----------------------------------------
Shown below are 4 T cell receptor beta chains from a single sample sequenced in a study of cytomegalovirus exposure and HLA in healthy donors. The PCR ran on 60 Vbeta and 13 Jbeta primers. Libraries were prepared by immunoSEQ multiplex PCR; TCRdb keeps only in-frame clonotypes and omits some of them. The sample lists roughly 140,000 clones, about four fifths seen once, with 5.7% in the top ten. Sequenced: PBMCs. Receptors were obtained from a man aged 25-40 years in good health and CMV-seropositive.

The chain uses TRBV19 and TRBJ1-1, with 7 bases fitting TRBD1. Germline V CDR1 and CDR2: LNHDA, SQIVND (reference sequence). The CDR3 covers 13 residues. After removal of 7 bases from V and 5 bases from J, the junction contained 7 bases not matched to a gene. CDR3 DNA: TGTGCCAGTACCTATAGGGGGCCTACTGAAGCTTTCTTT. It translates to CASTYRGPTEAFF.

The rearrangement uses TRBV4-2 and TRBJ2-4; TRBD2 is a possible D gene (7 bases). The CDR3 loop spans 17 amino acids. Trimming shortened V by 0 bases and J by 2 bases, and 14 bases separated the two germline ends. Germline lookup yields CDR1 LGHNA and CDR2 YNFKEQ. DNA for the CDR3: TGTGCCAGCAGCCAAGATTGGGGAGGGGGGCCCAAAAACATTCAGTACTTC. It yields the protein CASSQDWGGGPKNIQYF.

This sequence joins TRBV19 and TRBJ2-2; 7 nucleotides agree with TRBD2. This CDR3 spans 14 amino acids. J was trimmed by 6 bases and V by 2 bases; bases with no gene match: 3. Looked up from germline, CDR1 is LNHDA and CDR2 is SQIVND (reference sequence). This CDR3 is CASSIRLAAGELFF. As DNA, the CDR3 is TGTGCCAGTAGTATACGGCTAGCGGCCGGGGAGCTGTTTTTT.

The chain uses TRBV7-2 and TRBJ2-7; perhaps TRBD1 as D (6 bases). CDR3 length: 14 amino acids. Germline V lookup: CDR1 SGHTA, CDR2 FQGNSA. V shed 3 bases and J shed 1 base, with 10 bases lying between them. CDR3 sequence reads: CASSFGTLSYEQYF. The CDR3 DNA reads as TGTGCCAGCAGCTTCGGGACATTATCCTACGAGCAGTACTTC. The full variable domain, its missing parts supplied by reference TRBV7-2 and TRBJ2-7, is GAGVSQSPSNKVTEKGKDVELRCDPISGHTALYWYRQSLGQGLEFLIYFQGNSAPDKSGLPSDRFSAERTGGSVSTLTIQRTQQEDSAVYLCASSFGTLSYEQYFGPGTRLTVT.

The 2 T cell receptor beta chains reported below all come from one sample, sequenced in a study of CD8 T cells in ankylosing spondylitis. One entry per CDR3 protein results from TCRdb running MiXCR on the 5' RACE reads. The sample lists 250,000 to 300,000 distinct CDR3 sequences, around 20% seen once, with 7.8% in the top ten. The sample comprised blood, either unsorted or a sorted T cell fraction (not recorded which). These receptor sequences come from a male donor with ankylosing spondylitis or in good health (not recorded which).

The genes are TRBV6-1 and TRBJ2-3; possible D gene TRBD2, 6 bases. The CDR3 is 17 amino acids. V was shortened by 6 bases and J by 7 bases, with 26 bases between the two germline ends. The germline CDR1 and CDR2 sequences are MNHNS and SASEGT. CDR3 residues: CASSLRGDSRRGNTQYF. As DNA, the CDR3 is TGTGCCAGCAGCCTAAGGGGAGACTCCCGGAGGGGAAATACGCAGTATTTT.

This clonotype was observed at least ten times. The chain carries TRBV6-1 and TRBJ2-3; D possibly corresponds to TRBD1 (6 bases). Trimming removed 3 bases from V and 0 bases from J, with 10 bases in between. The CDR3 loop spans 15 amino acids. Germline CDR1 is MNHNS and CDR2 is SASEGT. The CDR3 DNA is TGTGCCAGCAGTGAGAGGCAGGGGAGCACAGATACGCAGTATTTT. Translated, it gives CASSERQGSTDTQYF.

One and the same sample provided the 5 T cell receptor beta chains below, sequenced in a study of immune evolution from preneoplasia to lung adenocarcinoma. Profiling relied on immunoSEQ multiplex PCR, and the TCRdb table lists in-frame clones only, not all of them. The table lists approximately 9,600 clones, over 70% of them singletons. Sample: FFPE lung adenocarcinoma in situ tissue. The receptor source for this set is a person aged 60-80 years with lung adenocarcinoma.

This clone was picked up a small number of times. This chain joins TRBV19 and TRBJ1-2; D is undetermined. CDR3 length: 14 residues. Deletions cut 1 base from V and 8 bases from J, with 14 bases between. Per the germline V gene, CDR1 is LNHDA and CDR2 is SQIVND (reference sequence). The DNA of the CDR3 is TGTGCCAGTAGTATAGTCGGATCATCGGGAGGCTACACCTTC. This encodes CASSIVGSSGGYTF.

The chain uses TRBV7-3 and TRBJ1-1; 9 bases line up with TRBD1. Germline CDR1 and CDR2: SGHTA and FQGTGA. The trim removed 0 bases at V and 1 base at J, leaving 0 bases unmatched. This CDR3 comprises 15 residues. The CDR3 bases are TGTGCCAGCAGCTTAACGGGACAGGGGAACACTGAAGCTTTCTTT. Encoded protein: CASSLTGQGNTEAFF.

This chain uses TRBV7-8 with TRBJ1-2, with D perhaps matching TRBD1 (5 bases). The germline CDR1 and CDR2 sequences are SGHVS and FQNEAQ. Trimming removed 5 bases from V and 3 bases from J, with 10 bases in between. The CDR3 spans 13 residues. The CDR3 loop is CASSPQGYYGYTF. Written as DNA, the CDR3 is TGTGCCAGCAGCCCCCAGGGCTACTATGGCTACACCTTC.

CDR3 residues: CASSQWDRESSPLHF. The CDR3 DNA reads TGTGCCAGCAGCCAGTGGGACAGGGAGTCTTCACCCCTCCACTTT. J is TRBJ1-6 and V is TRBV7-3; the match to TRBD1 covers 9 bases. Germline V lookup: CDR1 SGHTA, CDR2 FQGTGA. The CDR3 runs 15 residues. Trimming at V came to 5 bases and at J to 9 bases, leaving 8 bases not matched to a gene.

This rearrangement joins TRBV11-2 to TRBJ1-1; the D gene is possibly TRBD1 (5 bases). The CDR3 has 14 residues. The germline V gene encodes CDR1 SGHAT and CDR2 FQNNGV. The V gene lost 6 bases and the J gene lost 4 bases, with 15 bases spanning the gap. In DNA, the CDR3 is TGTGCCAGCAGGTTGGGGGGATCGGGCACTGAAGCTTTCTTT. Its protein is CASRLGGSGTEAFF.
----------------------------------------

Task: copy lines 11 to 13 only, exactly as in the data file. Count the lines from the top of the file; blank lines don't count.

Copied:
The chain uses TRBV7-3 and TRBJ1-1; 9 bases line up with TRBD1. Germline CDR1 and CDR2: SGHTA and FQGTGA. The trim removed 0 bases at V and 1 base at J, leaving 0 bases unmatched. This CDR3 comprises 15 residues. The CDR3 bases are TGTGCCAGCAGCTTAACGGGACAGGGGAACACTGAAGCTTTCTTT. Encoded protein: CASSLTGQGNTEAFF.

This chain uses TRBV7-8 with TRBJ1-2, with D perhaps matching TRBD1 (5 bases). The germline CDR1 and CDR2 sequences are SGHVS and FQNEAQ. Trimming removed 5 bases from V and 3 bases from J, with 10 bases in between. The CDR3 spans 13 residues. The CDR3 loop is CASSPQGYYGYTF. Written as DNA, the CDR3 is TGTGCCAGCAGCCCCCAGGGCTACTATGGCTACACCTTC.

CDR3 residues: CASSQWDRESSPLHF. The CDR3 DNA reads TGTGCCAGCAGCCAGTGGGACAGGGAGTCTTCACCCCTCCACTTT. J is TRBJ1-6 and V is TRBV7-3; the match to TRBD1 covers 9 bases. Germline V lookup: CDR1 SGHTA, CDR2 FQGTGA. The CDR3 runs 15 residues. Trimming at V came to 5 bases and at J to 9 bases, leaving 8 bases not matched to a gene.